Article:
HCL Commerce, formerly IBM WebSphere Commerce, has been providing its customers with the ability to deliver personalized marketing experiences to their customers for years. This functionality isn't new, but it is still worth highlighting. In this month's HCL Commerce...
Blockchain: What it is and why should you know about it
Much of our lives takes place in a digital world.
We buy and sell online, engage in social interactions, take classes, pay bills, and participate in a multitude of other activities. The problem that often arises with situations that rely on the digital information is a diminished trust.
In a constant effort to instill that sense of trust, we often look to neutral third parties to ensure the integrity of a situation. For example, when conducting financial transactions, we look to our banks to keep our money safe. When buying or selling online, we look to services like PayPal to ensure we don’t get duped by the person on the other end. Unfortunately, many users have fallen victim to the lack of security protocols on the web. According to the Pew Research Center, 64 percent of Americans have experienced a major data breach of some sort.
What’s the answer? Many experts are speculating that blockchain technology could help increase cybersecurity and might be the way to securing the trust that we are lacking in the digital realm.
How blockchain technology works
Blockchain technology was originally developed in 1991 as a way to timestamp digital documents and prevent them from being back dated. This prevented tampering or modification of records so that those records could be trusted by users. Although blockchain technology has been around for some time, it didn’t gain a large amount of notoriety until bitcoin. Bitcoin adapted the blockchain technology in 2009 to store information across a network of multiple personal computers, allowing for direct financial transactions without the need for a governing authority. This decentralizes the system by distributing it across numerous computing devices.
No central company, system, or person owns the information stored in the blockchain. Instead, the blockchain is disseminated to every computer that joins the network. This decentralization means that the information is open to everyone and can be verified by anyone; in effect, allowing everyone to use it and help run it. What makes blockchain so unique and important is that no one entity can change the information. This makes it nearly impossible for the system to be taken down or corrupted.
The numerous people who run the system store bundles of information on their computers. These bundles are called blocks. For bitcoin, these blocks are financial transactions; however, the information stored in these blocks can be anything that needs to be kept secure from tampering (such as voting records or personal identification documents). These blocks are stored in a chronological order called a chain. Hence the name, blockchain.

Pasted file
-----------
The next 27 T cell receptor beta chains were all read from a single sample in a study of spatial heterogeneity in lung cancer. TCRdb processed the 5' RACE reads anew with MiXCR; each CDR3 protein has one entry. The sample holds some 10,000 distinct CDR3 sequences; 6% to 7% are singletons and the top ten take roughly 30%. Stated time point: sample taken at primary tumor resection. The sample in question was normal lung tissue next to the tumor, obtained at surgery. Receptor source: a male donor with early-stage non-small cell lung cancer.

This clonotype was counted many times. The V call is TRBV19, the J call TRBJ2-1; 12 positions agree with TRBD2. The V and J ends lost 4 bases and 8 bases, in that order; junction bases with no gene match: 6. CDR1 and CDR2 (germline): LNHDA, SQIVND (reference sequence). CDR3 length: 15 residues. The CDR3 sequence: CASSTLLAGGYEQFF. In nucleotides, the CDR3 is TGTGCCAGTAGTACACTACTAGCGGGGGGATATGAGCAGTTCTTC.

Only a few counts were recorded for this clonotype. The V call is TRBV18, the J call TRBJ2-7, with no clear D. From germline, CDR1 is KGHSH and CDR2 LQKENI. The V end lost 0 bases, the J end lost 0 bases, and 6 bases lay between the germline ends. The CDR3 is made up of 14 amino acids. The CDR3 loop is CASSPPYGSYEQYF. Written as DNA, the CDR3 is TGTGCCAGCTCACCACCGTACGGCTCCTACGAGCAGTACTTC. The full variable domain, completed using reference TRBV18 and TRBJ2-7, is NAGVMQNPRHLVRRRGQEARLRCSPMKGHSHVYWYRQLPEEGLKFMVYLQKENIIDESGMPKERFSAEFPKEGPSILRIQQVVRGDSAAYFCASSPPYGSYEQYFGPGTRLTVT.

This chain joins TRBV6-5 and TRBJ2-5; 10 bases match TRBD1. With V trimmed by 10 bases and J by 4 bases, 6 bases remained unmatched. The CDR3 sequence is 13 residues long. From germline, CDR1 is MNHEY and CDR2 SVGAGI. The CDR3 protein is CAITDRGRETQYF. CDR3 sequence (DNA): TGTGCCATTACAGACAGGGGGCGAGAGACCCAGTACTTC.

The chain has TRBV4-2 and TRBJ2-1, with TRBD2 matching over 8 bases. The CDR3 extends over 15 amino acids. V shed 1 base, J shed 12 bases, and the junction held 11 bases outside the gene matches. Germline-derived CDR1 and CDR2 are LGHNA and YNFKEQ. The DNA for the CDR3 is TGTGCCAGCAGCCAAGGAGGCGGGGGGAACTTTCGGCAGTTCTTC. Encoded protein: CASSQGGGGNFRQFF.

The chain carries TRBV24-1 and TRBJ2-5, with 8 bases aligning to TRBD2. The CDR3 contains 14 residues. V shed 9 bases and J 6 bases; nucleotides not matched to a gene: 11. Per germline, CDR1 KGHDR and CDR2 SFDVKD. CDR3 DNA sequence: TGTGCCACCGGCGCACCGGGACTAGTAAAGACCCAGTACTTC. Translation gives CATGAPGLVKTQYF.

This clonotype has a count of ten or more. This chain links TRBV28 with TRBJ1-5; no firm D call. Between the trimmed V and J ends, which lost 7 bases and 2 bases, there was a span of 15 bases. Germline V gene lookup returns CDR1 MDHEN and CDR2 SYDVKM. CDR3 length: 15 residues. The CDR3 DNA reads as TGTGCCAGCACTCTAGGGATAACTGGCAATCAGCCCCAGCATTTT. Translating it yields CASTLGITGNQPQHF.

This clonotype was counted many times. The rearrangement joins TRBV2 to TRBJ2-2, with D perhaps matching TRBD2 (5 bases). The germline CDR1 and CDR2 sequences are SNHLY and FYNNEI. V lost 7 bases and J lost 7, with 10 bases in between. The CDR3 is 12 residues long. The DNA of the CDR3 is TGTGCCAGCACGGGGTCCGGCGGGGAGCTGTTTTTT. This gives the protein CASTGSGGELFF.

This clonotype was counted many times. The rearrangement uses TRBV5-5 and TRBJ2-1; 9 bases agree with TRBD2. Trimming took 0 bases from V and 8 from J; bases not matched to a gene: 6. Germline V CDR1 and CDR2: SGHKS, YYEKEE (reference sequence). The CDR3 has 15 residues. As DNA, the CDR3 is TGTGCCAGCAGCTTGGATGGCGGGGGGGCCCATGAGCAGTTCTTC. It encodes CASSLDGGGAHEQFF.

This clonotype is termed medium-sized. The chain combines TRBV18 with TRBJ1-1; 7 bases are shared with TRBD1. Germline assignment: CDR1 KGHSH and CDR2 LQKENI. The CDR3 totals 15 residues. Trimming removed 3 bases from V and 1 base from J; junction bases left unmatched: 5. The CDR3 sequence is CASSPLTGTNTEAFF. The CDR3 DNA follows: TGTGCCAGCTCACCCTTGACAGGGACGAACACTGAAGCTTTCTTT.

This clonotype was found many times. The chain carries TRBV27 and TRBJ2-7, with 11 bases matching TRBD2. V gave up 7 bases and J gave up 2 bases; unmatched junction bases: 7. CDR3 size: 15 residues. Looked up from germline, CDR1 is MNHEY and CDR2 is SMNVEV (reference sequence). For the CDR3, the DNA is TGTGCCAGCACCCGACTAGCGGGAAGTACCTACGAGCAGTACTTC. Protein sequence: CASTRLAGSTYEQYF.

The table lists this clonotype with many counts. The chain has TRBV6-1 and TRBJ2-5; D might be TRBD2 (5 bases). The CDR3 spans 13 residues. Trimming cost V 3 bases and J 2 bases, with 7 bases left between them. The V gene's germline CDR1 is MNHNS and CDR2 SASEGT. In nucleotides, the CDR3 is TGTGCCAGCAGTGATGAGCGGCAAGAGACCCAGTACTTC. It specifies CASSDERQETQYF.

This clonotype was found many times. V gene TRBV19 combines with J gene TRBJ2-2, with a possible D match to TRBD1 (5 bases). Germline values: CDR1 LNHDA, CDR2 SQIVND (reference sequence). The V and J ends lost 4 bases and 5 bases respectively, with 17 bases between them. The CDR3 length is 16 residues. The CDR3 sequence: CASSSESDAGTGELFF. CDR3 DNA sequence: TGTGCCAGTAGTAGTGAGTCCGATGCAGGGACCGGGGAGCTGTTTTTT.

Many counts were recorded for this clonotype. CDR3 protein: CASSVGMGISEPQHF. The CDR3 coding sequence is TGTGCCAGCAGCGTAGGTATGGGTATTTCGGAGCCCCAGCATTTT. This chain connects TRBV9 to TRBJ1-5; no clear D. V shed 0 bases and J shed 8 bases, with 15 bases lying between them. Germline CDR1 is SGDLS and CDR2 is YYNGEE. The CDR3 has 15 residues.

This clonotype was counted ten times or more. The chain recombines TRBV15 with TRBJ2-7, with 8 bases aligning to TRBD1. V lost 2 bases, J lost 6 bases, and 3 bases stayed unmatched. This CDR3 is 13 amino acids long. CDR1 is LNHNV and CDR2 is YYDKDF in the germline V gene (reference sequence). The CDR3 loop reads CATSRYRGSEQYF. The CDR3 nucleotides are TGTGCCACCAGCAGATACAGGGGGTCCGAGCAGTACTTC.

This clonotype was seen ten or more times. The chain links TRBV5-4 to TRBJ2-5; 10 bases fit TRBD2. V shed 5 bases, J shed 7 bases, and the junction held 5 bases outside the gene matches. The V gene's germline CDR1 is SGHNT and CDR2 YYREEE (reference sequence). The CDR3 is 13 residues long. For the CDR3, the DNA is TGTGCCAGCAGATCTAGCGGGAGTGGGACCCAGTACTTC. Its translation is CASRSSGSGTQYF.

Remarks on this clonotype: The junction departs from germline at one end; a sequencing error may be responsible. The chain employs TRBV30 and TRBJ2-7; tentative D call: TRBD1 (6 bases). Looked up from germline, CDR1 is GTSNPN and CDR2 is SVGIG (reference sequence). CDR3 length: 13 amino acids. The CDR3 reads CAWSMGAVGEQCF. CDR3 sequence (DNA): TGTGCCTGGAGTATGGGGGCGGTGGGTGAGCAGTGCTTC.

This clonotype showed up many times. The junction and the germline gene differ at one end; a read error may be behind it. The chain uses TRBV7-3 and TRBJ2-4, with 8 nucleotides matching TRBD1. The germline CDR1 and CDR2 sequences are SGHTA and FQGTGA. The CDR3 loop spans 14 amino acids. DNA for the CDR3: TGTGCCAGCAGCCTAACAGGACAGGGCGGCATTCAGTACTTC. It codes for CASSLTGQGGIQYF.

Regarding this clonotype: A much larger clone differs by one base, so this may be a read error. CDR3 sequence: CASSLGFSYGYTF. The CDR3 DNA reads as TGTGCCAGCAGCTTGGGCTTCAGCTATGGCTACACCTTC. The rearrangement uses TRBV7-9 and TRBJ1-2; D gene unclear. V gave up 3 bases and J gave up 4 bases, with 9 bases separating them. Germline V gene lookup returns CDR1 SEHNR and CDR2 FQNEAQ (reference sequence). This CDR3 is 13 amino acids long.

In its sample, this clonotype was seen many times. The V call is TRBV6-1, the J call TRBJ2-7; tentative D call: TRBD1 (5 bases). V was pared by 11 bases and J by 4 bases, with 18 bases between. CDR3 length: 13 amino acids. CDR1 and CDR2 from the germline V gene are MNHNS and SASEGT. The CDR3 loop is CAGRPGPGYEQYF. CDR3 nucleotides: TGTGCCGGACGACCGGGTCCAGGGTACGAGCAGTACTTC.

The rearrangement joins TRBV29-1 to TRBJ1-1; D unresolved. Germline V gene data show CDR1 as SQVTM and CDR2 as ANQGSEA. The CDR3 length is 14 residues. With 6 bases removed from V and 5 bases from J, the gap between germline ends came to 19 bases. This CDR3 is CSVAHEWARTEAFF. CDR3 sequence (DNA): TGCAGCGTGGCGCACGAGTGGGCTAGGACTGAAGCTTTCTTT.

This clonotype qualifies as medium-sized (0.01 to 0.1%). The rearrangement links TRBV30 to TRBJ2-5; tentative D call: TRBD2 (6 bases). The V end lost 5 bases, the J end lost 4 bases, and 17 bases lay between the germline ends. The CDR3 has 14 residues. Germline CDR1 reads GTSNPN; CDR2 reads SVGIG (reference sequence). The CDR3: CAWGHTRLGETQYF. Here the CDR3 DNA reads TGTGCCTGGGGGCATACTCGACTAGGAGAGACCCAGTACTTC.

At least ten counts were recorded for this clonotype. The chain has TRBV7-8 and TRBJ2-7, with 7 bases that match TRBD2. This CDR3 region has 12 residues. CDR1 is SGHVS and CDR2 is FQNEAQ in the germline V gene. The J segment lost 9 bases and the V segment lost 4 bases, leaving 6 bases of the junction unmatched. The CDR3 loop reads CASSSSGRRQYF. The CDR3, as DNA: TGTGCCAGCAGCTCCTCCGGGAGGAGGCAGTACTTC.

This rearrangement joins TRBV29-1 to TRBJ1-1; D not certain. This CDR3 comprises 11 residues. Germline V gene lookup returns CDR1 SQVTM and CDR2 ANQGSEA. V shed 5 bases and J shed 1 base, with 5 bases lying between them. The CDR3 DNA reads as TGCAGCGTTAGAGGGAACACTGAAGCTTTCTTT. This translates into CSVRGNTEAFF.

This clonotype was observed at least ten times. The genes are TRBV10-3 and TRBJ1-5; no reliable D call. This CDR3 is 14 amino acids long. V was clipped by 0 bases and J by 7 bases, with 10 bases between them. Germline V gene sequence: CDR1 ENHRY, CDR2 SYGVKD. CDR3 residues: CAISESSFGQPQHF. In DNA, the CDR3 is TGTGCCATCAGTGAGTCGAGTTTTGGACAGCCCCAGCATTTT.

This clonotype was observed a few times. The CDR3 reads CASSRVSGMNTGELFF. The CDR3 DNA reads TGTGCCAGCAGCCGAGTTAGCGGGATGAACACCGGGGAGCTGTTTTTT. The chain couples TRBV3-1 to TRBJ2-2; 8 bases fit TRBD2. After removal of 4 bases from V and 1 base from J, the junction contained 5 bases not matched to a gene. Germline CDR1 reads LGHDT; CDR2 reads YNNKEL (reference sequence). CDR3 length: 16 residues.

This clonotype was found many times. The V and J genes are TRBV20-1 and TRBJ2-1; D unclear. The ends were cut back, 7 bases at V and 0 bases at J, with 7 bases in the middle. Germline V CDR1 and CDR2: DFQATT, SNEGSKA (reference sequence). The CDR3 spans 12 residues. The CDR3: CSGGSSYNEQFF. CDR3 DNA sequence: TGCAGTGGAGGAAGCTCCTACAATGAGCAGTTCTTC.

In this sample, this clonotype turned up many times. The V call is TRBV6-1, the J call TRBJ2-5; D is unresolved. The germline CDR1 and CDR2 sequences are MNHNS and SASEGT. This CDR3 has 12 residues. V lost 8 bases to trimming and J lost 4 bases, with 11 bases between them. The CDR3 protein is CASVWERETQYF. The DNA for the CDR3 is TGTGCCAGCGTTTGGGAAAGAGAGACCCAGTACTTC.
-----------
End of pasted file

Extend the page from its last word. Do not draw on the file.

Why the blockchain encourages trust
Trust is an issue with any service we seek or relationship we develop. The blockchain’s sole purpose is to ensure users of the integrity of data and to promote trust using fixed information. The blockchain uses a form of math called Cryptography to ensure that the data in each block cannot be counterfeited or changed by anyone else.
Here’s how it works: Each block is assigned something called a hash. The hash is just a long, independent, random number that is assigned to the block. The hash is like a fingerprint and is unique to that particular block. The block also stores the hash of the block before it in the chain. When a block is modified, the hash changes. So, if a block is modified or removed, the blocks in front of it recognize that the hash numbers don’t match. When there is a mismatch, the chain becomes invalid at that mismatched block. Similar to cutting a single link on a chain, the chain becomes useless after that point. In addition, there is also a proof mechanism that helps verify the blockchain by limiting how quickly a block can be created.
To make blockchain even more secure, all of the users on the network get a full copy. When a block is added, it’s added to everyone’s blockchain. Therefore, everyone’s blockchain remains identical. This synchronization makes a consensus and verifies the legitimacy of the blockchain.
Blockchain and the future
Even though the blockchain technology is currently used primarily for cryptocurrencies, it has other applications that offer exciting possibilities. Blockchain will allow us to better secure our online identities, help track the trillions of devices that are on the internet, allow companies to run without human interactions, and even help make self-driving cars safer.
The possibilities present compelling opportunities for how we interact with the digital world.
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